There was also just enough time for a mid-set interlude to finally unveil the surprise 'guest' band, Meat Whiplash, whom were in reality The Submission but with sadly departing landlord Stu and wife Wanda guesting on vocals and drums, respectively. As a way to bow out, guest-starring with the headline act at your own farewell gig is a pretty stylish way to go, and Stu celebrated the occasion by rolling back the years and giving as good as he got on covers of Department S's 'Is Vic There?', the Dead Kennadys' 'Holiday in Cambodia', and The Jam's 'That's Entertainment'. Wanda gave the drumkit a sound battering for a few numbers before allowing Bernie to re-take the hot seat and instead gave additional vocal support up front, and the Whiplash's brief set closed with a madcap run through Electric Six's 'Gay Bar', before they departed to allow The Submission to wrap things up in style, firstly with the aforementioned 'Should I Stay...' and 'Longview' covers before drawing the mayhem to a close with 'It Won't Stop', as defiant a statement as any to end what could possibly be their last showing at this particular venue. The only things that stops me giving them a maximum score was the issues with Phil's guitar, and the fact that the set sort of never really regained the early momentum after Meat Whiplash's cameo appearance, although neither of which can really be attested to the band, and they were still my personal favourite band of the entire day by some way - that's not to be disrespectful to the other bands, some of whom were excellent (okay, not Dr Goon), but that's more a measure of just how much I enjoy watching The Submission play - they are, to my mind, a live experience like no other.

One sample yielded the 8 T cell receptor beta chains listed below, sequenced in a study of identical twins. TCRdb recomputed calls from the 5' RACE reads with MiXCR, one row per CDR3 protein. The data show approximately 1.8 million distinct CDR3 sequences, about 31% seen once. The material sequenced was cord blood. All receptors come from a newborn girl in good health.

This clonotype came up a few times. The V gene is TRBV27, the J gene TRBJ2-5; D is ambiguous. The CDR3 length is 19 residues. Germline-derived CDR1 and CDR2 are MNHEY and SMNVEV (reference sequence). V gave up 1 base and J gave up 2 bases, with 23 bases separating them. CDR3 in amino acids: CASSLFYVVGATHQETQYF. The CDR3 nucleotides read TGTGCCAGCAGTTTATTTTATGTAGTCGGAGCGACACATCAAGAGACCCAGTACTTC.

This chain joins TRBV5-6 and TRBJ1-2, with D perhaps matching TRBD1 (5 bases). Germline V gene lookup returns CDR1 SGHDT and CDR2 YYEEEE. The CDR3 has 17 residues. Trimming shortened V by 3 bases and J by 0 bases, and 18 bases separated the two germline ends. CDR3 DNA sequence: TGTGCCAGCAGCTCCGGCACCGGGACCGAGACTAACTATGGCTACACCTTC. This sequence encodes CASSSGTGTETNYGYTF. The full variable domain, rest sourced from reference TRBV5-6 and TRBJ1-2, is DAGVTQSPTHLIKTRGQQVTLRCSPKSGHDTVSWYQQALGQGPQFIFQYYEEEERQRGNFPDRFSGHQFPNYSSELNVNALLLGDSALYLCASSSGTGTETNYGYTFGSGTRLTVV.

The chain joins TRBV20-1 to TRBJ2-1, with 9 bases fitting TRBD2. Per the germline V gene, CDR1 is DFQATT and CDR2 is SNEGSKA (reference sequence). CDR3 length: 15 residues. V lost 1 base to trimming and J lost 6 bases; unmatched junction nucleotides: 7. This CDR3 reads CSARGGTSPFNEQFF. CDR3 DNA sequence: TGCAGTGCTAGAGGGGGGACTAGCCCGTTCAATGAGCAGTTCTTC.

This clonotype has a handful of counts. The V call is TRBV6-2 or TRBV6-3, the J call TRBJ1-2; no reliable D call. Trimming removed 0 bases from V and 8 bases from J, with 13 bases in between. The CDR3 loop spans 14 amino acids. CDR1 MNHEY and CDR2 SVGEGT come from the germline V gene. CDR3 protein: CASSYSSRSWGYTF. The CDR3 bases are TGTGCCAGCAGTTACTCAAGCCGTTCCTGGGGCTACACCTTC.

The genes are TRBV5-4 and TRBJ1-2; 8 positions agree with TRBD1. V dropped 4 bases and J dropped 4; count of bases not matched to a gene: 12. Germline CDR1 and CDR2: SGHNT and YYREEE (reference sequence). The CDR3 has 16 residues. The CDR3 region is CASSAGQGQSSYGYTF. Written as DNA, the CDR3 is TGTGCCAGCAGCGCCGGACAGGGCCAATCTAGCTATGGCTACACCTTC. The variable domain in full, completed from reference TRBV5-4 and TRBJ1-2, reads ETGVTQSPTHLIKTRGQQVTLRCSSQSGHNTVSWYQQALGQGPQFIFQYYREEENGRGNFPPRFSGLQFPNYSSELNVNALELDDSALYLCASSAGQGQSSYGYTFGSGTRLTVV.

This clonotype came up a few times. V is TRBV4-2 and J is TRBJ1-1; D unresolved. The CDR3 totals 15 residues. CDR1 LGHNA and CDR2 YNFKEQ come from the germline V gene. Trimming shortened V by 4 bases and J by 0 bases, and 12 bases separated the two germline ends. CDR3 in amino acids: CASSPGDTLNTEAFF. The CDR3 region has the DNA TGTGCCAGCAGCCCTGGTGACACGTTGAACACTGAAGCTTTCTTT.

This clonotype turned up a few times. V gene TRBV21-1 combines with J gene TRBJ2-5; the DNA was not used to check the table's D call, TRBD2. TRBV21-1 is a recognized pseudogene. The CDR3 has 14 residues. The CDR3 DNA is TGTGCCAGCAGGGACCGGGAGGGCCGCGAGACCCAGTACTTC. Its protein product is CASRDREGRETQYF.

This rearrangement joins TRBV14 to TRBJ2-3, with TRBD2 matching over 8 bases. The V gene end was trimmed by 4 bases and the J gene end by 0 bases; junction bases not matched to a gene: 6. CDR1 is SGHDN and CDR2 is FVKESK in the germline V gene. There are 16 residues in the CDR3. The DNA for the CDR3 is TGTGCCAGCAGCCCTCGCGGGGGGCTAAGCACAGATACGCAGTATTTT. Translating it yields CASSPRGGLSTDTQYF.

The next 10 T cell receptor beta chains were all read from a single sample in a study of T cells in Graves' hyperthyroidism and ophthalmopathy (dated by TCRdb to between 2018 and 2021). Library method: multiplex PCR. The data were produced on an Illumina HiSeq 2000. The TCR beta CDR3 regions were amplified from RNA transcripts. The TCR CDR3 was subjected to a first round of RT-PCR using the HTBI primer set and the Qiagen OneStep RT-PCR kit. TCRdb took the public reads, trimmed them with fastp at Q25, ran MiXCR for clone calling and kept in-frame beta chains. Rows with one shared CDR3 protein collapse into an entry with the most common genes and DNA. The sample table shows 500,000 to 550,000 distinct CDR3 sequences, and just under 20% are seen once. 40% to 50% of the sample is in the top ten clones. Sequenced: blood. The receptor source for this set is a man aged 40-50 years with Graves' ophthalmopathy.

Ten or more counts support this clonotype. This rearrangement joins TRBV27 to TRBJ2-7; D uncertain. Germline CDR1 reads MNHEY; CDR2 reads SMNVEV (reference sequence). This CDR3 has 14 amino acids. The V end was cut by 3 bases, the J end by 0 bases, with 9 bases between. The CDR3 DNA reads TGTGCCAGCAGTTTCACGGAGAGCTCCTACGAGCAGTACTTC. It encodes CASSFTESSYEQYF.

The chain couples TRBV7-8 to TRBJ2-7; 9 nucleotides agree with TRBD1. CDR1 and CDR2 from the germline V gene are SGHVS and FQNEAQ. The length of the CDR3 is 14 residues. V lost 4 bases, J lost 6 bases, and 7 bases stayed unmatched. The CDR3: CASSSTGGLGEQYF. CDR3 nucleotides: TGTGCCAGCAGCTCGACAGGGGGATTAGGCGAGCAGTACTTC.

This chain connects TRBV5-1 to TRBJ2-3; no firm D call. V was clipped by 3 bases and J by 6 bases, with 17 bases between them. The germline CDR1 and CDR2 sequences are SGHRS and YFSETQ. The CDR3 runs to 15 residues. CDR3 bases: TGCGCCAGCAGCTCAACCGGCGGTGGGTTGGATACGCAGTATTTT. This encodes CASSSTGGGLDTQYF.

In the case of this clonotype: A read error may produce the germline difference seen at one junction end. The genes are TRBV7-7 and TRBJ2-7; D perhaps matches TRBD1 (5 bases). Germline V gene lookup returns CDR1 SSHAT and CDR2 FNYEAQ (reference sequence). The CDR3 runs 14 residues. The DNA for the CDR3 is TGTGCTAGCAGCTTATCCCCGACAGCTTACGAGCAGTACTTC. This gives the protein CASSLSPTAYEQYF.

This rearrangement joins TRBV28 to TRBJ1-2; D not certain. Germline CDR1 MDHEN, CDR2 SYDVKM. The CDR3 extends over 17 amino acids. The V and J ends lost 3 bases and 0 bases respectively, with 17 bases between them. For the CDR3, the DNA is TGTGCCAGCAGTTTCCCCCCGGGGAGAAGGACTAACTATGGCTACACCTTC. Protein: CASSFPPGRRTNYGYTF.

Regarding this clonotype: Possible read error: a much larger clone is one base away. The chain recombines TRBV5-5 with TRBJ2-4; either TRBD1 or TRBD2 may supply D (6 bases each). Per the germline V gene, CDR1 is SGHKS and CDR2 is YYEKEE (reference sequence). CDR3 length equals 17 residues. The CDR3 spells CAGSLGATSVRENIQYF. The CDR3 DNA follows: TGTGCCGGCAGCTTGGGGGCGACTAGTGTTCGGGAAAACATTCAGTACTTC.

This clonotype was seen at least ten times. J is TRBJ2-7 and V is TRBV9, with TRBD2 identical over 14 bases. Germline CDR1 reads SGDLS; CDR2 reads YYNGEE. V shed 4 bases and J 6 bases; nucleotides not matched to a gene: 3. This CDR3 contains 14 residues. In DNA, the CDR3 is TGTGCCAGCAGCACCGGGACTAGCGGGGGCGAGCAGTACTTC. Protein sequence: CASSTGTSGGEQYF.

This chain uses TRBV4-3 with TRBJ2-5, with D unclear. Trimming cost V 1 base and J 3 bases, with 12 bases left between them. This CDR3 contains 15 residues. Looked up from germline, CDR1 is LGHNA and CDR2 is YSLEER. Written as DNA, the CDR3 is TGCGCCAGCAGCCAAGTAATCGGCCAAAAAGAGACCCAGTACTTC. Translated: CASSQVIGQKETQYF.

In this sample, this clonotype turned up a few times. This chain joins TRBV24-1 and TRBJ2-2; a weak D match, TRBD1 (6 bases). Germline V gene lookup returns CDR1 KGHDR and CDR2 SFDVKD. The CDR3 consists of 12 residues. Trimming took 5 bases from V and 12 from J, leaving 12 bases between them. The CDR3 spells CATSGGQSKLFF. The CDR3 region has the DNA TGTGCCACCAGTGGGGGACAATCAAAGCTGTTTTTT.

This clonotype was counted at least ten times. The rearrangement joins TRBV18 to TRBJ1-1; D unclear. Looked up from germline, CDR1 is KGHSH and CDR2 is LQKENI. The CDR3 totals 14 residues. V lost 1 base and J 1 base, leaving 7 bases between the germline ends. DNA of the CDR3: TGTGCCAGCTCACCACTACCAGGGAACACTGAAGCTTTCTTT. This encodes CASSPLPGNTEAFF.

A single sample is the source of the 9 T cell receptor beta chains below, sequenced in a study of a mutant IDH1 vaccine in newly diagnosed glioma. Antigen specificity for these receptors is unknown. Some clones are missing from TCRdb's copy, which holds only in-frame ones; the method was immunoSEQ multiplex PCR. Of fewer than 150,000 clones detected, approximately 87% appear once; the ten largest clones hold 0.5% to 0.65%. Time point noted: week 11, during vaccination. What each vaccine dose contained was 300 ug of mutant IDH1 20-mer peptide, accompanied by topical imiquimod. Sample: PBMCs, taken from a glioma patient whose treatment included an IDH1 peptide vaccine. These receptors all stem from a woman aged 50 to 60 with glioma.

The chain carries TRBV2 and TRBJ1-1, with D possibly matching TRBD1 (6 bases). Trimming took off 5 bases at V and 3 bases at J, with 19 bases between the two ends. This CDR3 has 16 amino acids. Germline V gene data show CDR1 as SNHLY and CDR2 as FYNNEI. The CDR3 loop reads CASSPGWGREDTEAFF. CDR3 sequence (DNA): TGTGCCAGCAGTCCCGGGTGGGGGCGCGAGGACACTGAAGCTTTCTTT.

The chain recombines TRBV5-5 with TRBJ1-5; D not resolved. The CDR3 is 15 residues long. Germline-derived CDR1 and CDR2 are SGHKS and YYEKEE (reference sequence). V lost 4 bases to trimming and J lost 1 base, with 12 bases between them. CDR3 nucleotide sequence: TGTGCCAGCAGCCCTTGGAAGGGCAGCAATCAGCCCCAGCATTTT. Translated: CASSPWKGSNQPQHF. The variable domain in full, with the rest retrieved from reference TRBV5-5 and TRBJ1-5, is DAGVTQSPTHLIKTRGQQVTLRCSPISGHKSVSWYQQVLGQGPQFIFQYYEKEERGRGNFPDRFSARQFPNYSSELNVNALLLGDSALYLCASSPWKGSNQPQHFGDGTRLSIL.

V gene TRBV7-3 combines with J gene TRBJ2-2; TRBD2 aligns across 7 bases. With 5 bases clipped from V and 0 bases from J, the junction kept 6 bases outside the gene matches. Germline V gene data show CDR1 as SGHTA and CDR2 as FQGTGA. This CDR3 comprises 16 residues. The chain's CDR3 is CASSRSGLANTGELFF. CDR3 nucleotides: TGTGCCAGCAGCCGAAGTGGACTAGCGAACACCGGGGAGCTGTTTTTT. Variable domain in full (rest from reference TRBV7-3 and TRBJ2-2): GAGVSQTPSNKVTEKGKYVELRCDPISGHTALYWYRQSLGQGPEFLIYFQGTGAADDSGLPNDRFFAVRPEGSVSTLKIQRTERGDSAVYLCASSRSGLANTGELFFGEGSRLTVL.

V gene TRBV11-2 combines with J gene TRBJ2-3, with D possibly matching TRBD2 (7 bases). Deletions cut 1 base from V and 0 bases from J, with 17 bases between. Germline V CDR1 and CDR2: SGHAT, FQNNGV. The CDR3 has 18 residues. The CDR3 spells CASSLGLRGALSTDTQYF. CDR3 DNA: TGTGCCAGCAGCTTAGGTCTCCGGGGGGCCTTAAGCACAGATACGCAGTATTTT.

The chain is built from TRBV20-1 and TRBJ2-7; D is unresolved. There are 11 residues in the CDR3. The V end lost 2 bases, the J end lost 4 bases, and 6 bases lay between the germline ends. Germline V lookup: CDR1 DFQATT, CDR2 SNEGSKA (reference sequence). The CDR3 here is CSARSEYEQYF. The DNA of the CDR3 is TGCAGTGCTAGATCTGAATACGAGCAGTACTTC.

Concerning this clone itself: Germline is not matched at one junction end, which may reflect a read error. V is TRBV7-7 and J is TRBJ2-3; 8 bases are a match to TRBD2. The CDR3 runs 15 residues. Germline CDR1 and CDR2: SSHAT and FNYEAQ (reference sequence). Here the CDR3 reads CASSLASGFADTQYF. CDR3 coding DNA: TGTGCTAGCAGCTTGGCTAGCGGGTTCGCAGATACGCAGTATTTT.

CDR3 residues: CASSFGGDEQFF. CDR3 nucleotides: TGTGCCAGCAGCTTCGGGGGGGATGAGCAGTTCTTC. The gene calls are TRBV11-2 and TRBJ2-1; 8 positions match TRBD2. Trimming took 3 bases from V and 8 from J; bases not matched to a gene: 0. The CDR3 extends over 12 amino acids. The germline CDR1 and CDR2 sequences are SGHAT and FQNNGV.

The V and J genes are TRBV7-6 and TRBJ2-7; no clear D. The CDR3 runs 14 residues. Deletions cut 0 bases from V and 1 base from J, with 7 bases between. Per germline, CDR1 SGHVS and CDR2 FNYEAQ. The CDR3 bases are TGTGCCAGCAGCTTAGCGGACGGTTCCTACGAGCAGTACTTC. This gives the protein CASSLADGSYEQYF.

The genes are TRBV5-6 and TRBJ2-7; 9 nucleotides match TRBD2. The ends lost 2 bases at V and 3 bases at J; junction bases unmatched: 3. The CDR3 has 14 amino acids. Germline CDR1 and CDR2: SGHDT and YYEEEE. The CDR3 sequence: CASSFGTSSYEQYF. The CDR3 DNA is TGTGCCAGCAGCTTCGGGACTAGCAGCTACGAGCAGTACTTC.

So, here comes the part where I try and condense down everything into a handful of easily digestible sentence nuggets to summarise the entire review. Not easy, but I'll give it a go anyway: as a gig, it was sometimes inconsistent, although fortunately gradually improved to a spectacular zenith at the conclusion after a dreadful start, but as an experience, it was a fantastic day and evening which will last in the memory for a long time - long after I had departed Walmer on the first train back home, and long after I've even finished writing this very review. Congratulations to everybody involved in setting up and organising this great show, and I'd like to wish Stu and Wanda all the best in their new pursuits - if this is to be the last time rock 'n' roll comes to The Railway Pub in this fashion, then it's safe to say it went out in style.

Overall Review 9/10

Sunday, 24 October 2010

My Third Leg - The Fift E.P.